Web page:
In the United States we can go on debating which of the two principal political factions, Democrats or Republicans, are the most corrupt and clueless, how useless large media organizations have become, the terrible reactionaries that control the Supreme Court, the destructiveness of corporate America, repulsive billionaires and so forth and so forth.

But if we continue to merely complain about these decaying institutions or throw up our hands in frustration we are just part of the same problem. There is no easy, comfortable or convenient way out at this point, for us Americans or anyone else.

We are going to have to build quite literally those resilient communities, develop new institutions, write better creation myths and confront the status quo continually. Of course it will likely be very painful.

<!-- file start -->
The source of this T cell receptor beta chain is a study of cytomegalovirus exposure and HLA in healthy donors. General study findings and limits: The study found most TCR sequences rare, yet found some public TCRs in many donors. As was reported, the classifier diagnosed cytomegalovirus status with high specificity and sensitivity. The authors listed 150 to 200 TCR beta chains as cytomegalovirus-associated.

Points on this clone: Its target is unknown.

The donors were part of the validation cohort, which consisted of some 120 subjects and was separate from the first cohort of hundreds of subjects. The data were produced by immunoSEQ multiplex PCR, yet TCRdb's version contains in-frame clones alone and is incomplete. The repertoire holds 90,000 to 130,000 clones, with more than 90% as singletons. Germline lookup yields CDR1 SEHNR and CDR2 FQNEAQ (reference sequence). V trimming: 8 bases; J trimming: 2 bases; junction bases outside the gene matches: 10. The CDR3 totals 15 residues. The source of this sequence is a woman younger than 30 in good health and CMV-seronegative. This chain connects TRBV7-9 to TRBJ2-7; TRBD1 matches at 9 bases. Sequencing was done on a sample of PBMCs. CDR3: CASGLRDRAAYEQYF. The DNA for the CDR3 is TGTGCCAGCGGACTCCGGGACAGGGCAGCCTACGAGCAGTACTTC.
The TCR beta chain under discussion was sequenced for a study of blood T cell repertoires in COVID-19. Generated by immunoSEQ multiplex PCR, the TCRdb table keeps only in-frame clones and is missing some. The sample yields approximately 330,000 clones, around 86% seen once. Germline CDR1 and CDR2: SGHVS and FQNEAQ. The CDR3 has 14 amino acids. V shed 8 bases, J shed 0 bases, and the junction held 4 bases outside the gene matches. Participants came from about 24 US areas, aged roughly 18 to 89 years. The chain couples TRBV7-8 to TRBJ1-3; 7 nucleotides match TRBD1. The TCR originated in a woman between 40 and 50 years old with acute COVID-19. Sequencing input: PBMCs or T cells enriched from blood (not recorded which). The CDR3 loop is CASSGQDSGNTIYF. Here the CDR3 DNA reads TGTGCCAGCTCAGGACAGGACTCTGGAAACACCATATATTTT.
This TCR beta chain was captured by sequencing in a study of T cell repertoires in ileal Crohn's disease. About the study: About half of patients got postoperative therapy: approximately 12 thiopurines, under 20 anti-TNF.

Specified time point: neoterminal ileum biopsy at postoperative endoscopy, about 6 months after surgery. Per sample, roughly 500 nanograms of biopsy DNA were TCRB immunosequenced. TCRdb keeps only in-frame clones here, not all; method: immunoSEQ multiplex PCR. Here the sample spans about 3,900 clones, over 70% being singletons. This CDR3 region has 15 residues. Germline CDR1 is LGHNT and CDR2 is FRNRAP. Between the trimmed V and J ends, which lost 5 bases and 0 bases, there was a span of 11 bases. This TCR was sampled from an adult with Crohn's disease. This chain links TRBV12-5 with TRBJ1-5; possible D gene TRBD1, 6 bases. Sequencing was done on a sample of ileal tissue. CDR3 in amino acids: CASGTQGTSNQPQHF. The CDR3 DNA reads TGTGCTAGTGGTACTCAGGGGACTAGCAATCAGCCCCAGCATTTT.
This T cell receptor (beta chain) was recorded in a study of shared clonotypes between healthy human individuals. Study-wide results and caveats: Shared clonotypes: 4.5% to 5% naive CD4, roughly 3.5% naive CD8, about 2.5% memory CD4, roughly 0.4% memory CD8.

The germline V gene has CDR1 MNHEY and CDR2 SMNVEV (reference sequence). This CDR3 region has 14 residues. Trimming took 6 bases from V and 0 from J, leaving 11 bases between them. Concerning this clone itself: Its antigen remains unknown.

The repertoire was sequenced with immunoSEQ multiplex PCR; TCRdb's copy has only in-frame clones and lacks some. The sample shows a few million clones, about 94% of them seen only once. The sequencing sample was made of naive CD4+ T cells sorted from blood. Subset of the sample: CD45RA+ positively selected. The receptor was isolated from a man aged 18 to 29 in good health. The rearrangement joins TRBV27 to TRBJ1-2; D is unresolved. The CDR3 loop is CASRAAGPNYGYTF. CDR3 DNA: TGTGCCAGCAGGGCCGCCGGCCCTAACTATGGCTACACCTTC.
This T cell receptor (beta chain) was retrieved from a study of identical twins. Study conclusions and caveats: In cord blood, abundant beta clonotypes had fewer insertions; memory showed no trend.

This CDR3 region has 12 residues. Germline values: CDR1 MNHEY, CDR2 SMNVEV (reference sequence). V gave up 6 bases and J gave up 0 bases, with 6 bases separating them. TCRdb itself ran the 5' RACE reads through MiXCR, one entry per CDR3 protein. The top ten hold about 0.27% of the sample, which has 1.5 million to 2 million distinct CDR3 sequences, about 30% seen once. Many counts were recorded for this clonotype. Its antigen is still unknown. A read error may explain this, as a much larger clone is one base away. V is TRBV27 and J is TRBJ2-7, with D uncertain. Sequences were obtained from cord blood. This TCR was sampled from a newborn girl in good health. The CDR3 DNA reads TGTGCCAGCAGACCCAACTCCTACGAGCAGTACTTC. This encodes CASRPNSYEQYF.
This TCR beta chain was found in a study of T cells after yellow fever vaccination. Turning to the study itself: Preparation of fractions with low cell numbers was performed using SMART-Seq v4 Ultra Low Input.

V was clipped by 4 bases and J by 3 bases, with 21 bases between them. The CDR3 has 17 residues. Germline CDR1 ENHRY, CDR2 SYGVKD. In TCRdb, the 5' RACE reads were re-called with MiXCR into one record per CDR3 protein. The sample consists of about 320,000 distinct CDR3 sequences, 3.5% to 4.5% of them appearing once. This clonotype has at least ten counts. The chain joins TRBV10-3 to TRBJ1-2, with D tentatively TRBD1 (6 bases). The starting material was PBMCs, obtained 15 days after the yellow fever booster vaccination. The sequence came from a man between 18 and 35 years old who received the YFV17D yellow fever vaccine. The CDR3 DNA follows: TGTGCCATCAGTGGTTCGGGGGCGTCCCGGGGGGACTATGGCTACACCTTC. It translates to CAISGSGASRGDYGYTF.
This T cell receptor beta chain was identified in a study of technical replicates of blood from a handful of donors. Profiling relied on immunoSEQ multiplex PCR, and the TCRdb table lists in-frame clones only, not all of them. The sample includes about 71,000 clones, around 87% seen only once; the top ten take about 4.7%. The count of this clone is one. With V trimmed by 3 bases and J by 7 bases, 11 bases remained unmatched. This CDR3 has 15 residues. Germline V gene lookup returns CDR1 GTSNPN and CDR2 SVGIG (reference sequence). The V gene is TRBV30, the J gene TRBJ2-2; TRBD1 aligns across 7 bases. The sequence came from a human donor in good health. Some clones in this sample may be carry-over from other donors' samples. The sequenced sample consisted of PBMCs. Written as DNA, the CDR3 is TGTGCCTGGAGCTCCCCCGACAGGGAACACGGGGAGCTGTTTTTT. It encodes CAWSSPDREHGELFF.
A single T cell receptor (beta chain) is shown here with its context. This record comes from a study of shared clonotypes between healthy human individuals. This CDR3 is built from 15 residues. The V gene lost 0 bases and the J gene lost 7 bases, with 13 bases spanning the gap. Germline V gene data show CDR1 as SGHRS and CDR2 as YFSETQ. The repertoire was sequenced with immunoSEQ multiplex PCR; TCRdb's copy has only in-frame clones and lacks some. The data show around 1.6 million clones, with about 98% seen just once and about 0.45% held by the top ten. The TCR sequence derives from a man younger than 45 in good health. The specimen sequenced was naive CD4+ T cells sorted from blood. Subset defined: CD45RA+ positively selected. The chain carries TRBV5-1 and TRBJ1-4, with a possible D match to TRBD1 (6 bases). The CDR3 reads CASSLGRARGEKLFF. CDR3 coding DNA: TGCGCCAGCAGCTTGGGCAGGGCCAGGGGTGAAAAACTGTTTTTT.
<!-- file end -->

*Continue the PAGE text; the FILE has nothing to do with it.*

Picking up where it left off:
But you also have the option in America of hoping you're one lucky break away from being one of the “masters of the universe” … or for that matter just standing on the side of the road clutching your straw hat when the landlord rides by.

There is no social order without trust and no trust without truth or, at least, without agreed truth-finding procedures.

(Felipe Fernandez-Armesto, historian)

Additional Reading:

Monday, June 04, 2012

Liberty and freedom in America and the right to be forever duped

I see in the near future a crisis approaching that unnerves me and causes me to tremble for the safety of my country.... Corporations have been enthroned and an era of corruption in high places will follow....

(President Abraham Lincoln, 1864)

Season of everyone's discontent

The Roman poet Virgil said more than 2,000 years ago, “Blessed is he who has succeeded in finding out the causes of things.”